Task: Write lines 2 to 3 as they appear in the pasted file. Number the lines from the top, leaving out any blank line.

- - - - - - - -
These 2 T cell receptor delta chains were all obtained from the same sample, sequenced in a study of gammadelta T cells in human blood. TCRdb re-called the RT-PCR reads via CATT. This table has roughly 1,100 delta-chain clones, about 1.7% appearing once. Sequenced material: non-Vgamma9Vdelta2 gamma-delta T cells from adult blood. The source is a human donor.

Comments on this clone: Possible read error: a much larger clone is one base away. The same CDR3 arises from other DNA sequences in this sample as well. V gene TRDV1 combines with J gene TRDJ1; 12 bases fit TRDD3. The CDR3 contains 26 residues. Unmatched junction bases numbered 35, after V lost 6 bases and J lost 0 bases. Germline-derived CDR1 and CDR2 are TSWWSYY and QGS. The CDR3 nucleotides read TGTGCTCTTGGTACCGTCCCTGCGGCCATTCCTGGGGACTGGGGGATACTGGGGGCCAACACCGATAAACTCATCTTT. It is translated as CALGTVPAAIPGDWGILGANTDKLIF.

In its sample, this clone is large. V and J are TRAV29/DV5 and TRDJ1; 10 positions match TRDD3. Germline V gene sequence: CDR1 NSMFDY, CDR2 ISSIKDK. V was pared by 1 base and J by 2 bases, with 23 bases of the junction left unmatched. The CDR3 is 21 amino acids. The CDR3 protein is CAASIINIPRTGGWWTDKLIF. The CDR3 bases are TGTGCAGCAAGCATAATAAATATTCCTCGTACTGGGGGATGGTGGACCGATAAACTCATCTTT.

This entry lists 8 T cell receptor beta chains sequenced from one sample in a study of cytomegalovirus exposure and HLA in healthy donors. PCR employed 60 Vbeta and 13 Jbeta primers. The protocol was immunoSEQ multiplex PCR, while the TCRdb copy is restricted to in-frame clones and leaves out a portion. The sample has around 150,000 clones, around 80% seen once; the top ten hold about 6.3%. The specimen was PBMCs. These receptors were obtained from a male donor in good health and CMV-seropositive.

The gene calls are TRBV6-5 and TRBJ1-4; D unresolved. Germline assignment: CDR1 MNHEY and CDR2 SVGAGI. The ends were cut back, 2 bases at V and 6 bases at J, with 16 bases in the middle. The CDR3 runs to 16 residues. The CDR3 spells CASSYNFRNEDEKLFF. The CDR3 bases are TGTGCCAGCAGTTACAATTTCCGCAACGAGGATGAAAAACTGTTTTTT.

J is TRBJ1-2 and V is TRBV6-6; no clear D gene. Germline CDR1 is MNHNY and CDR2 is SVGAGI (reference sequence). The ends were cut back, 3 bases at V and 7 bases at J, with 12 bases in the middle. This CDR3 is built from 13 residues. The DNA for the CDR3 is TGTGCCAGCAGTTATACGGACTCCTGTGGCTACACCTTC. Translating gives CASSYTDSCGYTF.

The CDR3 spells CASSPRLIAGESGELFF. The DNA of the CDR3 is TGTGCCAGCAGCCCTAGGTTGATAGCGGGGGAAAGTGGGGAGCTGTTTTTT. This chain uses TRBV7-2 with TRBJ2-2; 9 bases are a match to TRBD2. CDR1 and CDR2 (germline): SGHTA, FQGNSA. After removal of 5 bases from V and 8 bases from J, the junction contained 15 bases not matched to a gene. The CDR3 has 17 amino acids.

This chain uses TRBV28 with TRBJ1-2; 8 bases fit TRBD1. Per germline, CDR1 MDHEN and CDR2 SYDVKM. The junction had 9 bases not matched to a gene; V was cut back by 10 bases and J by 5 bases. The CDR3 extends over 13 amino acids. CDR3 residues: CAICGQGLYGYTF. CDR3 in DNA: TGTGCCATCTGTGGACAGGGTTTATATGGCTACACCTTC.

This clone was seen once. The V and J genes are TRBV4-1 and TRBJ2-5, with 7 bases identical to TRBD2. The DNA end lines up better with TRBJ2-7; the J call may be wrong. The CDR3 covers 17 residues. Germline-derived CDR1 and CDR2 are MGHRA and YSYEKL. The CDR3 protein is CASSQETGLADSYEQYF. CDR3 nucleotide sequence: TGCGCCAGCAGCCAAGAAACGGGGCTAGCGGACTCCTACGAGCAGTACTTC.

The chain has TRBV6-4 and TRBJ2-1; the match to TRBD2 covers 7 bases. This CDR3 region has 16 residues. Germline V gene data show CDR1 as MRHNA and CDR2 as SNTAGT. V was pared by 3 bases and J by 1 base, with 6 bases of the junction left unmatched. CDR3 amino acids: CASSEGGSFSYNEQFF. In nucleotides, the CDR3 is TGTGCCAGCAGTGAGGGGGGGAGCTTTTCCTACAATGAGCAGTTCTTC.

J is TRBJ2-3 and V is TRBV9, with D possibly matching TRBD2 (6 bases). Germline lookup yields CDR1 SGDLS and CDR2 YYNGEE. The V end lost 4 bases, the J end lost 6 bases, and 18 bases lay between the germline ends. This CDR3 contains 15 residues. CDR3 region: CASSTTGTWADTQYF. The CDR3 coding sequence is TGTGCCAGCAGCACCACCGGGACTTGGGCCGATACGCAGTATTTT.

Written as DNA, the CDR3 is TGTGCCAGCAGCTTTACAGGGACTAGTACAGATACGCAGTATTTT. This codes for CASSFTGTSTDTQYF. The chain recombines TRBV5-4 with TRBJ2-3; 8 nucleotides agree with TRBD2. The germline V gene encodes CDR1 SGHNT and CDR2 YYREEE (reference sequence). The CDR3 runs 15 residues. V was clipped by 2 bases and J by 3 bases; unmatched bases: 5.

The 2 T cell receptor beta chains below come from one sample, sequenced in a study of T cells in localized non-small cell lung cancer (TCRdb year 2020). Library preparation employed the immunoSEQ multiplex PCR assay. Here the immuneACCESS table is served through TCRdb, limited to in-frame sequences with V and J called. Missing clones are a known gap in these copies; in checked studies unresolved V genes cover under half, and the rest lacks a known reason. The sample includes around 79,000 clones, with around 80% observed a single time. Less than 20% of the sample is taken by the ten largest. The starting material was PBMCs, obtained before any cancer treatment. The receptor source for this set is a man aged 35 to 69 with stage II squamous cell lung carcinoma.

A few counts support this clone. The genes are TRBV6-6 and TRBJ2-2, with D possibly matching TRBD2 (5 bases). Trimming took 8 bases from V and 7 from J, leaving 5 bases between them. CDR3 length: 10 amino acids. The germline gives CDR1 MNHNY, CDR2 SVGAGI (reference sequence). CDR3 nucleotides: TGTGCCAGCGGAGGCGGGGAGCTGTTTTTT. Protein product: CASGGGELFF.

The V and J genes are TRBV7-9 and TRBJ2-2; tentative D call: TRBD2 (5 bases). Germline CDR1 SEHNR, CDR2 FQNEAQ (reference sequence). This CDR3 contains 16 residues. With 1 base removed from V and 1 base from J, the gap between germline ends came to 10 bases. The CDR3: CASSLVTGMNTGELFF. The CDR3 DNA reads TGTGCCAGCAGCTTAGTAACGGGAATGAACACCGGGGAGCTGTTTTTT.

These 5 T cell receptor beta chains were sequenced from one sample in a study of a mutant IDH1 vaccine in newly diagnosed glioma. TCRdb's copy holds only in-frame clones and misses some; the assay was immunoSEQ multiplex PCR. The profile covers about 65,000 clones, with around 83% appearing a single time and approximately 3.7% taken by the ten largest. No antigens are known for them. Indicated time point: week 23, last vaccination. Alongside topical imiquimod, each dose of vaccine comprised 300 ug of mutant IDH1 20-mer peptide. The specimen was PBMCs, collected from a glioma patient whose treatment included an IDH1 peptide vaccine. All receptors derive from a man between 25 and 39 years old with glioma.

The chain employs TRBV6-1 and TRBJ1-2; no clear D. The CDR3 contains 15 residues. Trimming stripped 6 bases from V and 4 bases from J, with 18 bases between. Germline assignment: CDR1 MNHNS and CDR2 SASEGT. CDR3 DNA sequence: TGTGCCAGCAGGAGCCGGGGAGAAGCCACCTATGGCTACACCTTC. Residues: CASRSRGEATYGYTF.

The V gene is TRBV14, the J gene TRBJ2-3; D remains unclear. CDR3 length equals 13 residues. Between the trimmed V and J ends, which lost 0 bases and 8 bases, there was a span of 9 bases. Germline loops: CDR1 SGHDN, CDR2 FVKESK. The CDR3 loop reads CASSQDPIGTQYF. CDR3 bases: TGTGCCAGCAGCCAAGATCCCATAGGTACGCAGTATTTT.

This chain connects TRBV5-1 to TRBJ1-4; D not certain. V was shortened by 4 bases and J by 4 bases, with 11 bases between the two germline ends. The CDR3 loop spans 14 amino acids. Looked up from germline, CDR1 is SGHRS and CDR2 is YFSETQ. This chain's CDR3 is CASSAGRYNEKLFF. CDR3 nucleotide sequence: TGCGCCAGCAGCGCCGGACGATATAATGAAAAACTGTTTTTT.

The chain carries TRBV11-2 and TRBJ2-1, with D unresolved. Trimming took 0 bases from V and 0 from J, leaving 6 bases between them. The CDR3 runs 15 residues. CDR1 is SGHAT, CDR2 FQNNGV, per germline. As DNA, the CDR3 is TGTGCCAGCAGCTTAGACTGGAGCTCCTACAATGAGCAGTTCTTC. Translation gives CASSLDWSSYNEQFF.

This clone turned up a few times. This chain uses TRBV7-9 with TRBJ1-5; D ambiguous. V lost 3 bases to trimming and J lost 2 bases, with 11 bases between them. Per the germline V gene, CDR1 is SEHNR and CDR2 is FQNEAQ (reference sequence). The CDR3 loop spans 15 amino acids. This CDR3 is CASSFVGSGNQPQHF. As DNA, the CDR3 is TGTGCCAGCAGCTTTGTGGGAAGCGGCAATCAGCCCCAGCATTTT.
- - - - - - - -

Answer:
Comments on this clone: Possible read error: a much larger clone is one base away. The same CDR3 arises from other DNA sequences in this sample as well. V gene TRDV1 combines with J gene TRDJ1; 12 bases fit TRDD3. The CDR3 contains 26 residues. Unmatched junction bases numbered 35, after V lost 6 bases and J lost 0 bases. Germline-derived CDR1 and CDR2 are TSWWSYY and QGS. The CDR3 nucleotides read TGTGCTCTTGGTACCGTCCCTGCGGCCATTCCTGGGGACTGGGGGATACTGGGGGCCAACACCGATAAACTCATCTTT. It is translated as CALGTVPAAIPGDWGILGANTDKLIF.

In its sample, this clone is large. V and J are TRAV29/DV5 and TRDJ1; 10 positions match TRDD3. Germline V gene sequence: CDR1 NSMFDY, CDR2 ISSIKDK. V was pared by 1 base and J by 2 bases, with 23 bases of the junction left unmatched. The CDR3 is 21 amino acids. The CDR3 protein is CAASIINIPRTGGWWTDKLIF. The CDR3 bases are TGTGCAGCAAGCATAATAAATATTCCTCGTACTGGGGGATGGTGGACCGATAAACTCATCTTT.